Today is the anniversary of my mom’s birth. She left us in December of 2008 and if you have or had a complicated relationship with your mom, let me tell you it is with great joy and deep gratitude to God’s healing and restoration of relationships that I can say, I miss her.
I am so thankful for her and have grown to appreciate all of her as time has passed, and I know that throughout her whole life she loved and cared for my sister and me to the very best of her ability.
We humans are fragile and we fight our demons and sometimes it interferes with relationships and I continue to grow in the understanding of this as the years pass.
When we brought my parents to our area so we could help advocate the care of my father’s further descent into Alzheimers disease, my mom had to live on her own for the very first time in her entire life.
In solitude she grew in her faith in incredible ways and she overcame some issues that had plagued her. She met Jesus in a personal and profound way and was in many ways transformed and yet in many ways remained her unique self.
God gifted me and my family a relationship with her that we all treasure. Five years of return on the years the locusts had nibbled on and we are so grateful.
One of my most precious moments from this time with her was a day when I had been called to meet up with my aunt, her sister, who had severe dementia and had taken yet another spill in the nursing home.
When the hospital called, I had asked if they would hold off on all tests until I could get there and help assess her mental state. She fell regularly and the care facility had to follow through with their end, but often there was a barrage of unnecessary scans and tests because she seemed “confused”.
The tests and scans were invasive for her and as her advocate, I wanted to be able to speak up. Also if the tests were deemed necessary this time, she would need someone with her to help explain what was happening. Over and over and over…
Well, the nurse I spoke with as I was scrambling to get out the door assumed I was Dr. Kevorkian’s friend because she lined me out on the phone like I was the cruelest person the planet.
I called my mom to update and told her I was concerned about what would happen once I got there given the impression I had left with the staff and then I headed out to face the music.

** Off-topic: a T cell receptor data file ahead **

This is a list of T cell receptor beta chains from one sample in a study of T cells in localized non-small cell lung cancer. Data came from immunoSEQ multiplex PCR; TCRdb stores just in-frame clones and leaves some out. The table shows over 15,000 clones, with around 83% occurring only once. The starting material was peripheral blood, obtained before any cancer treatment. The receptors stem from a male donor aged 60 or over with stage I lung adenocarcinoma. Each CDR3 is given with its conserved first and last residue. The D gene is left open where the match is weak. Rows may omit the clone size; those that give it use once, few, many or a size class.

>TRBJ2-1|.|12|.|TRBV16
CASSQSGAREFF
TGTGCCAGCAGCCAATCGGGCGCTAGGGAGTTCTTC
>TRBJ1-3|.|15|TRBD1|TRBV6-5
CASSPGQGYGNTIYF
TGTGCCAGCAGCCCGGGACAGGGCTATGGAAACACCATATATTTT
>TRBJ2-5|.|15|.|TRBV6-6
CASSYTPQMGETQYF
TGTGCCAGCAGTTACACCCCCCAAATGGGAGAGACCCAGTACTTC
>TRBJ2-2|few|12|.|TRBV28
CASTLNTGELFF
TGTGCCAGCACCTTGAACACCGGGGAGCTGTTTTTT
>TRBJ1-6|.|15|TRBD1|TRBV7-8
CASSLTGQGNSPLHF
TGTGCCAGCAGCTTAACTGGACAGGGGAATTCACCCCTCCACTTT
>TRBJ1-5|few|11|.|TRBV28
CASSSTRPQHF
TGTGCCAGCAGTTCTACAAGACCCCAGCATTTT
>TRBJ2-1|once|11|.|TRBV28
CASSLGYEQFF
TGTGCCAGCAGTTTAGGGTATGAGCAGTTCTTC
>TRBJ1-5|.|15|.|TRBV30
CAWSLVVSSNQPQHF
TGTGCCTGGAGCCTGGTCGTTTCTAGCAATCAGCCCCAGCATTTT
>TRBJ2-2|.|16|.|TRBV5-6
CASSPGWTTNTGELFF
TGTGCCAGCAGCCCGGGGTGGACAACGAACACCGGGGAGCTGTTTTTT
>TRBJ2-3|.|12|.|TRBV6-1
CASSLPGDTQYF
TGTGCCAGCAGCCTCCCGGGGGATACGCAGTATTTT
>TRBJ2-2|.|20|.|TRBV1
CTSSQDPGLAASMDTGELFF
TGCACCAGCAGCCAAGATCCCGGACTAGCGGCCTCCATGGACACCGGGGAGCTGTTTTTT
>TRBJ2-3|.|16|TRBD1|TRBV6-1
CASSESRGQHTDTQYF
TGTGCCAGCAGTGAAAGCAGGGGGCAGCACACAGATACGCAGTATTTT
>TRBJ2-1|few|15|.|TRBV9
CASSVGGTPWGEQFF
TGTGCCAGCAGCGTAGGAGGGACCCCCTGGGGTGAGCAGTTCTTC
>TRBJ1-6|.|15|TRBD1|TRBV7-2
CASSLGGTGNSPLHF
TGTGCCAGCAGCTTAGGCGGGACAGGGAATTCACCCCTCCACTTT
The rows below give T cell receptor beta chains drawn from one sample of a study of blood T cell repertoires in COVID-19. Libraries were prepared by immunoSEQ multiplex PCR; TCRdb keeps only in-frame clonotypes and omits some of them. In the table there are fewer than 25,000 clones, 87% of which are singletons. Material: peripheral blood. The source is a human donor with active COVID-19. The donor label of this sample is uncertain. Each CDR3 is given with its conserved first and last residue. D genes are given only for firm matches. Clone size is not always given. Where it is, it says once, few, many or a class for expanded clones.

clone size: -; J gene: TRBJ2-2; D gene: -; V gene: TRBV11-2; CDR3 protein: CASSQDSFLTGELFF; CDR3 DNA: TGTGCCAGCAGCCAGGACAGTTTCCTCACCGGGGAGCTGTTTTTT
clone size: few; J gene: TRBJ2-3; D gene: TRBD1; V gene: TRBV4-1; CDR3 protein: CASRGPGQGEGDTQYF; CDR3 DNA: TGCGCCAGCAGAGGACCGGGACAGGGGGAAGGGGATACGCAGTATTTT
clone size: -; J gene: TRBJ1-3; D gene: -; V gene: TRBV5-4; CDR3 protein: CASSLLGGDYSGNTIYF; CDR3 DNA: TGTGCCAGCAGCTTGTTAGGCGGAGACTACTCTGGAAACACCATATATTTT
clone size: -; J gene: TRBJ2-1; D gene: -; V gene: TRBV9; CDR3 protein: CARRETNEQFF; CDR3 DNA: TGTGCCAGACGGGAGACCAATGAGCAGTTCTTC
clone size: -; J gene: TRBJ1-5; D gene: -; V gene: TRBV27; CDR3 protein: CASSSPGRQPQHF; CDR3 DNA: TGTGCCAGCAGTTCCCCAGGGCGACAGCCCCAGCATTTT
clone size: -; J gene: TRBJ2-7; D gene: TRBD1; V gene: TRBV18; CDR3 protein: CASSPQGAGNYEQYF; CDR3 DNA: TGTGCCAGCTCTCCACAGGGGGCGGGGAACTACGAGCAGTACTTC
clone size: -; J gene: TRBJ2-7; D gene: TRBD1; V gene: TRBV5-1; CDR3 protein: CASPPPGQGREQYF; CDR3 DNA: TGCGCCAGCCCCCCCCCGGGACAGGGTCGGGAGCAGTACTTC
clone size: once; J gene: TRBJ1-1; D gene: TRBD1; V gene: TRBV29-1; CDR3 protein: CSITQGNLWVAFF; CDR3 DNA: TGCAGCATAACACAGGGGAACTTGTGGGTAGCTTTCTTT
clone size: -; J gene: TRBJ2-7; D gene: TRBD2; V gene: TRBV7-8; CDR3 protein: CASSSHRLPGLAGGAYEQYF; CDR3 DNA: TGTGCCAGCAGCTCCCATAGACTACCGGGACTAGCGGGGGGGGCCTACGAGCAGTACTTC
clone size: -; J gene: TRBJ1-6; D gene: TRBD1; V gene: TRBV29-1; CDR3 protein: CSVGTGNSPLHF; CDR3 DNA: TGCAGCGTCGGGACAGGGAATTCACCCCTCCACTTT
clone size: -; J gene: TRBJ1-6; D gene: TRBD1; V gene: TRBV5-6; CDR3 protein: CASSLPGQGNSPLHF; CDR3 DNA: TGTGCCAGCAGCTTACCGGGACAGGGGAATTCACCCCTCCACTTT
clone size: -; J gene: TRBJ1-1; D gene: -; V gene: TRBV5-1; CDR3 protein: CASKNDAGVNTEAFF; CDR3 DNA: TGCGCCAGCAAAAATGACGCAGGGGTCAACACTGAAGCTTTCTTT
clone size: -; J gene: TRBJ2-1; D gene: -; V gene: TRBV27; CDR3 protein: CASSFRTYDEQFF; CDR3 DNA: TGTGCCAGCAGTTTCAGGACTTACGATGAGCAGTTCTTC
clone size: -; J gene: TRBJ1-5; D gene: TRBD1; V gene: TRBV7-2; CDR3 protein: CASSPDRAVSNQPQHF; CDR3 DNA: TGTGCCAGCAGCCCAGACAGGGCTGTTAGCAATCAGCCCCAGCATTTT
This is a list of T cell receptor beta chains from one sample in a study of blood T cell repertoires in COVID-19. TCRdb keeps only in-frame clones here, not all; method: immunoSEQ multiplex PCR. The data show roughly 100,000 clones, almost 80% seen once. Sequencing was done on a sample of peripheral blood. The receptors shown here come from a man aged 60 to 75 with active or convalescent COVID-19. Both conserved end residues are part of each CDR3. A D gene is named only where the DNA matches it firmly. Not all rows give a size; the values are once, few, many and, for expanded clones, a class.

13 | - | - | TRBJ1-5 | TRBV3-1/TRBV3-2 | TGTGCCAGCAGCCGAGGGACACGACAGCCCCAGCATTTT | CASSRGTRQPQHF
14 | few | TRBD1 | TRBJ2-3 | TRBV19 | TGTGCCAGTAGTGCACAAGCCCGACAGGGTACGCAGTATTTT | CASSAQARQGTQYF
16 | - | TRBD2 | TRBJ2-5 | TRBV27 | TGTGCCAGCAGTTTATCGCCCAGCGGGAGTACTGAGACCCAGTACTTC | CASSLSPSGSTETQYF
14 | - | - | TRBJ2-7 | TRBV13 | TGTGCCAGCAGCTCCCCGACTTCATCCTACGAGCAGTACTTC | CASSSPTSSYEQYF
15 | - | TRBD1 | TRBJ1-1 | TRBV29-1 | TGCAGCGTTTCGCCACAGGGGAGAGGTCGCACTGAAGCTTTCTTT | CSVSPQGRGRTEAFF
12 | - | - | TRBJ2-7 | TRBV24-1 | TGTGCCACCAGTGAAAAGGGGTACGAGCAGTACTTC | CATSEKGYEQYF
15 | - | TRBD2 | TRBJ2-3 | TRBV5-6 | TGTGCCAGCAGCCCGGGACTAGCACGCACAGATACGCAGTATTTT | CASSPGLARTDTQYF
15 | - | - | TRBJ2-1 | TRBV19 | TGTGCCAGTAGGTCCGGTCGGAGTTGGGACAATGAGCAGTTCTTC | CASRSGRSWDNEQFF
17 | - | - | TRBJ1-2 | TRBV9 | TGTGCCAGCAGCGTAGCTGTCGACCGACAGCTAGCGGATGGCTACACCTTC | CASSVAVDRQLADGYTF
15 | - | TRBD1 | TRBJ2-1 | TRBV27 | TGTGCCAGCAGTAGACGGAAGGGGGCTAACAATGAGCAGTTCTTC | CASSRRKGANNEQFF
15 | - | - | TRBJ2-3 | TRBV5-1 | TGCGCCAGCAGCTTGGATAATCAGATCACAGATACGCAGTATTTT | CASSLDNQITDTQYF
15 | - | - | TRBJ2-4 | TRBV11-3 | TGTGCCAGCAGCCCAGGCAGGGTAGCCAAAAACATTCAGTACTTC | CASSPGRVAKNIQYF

Of all our ER visit’s this one was the smoothest ever.
The nurse greeted me warmly and said that after speaking with my aunt she certainly understood my call. They had checked her over and determined she just needed a little bandage.
After a very short wait, she was attended to and dressed and carefully placed in my car to be returned to her facility.
I considered having them check me out because I was entering into all the signs of shock.
After I got her settled in her room, I called my mom.
She was so relieved and shared that since she had hung up from me she had just sat in her chair holding her Bible in her lap and had prayed for me. The kicker is she didn’t even make her bed.
This is important.
I thank God for answering machines and house phones in that time because she had left a message reporting all of these details while I had been taking care of my aunt. Over the ensuing years, when I was tempted to forget how faithfully God works to transform us, I would replay that saved message.
Because my mom could drive herself to medication with worry and anxiety.
My mom never didn’t make her bed.
My mom created worse case scenario’s that would make mine pale in comparison.
But that day, she let that bed go unmade.
That day when her daughter needed someone to intercede for her, she took her bible and sat in her chair and read and prayed.
That day she did not the only thing but the best thing she could do for me.
We have a world in great need of help right now and our words to each other about it and our worry over it and our keeping busy with our stuff won’t provide the help it needs.
So people of faith, sons and daughters of the Most High God, open your Bible and pray.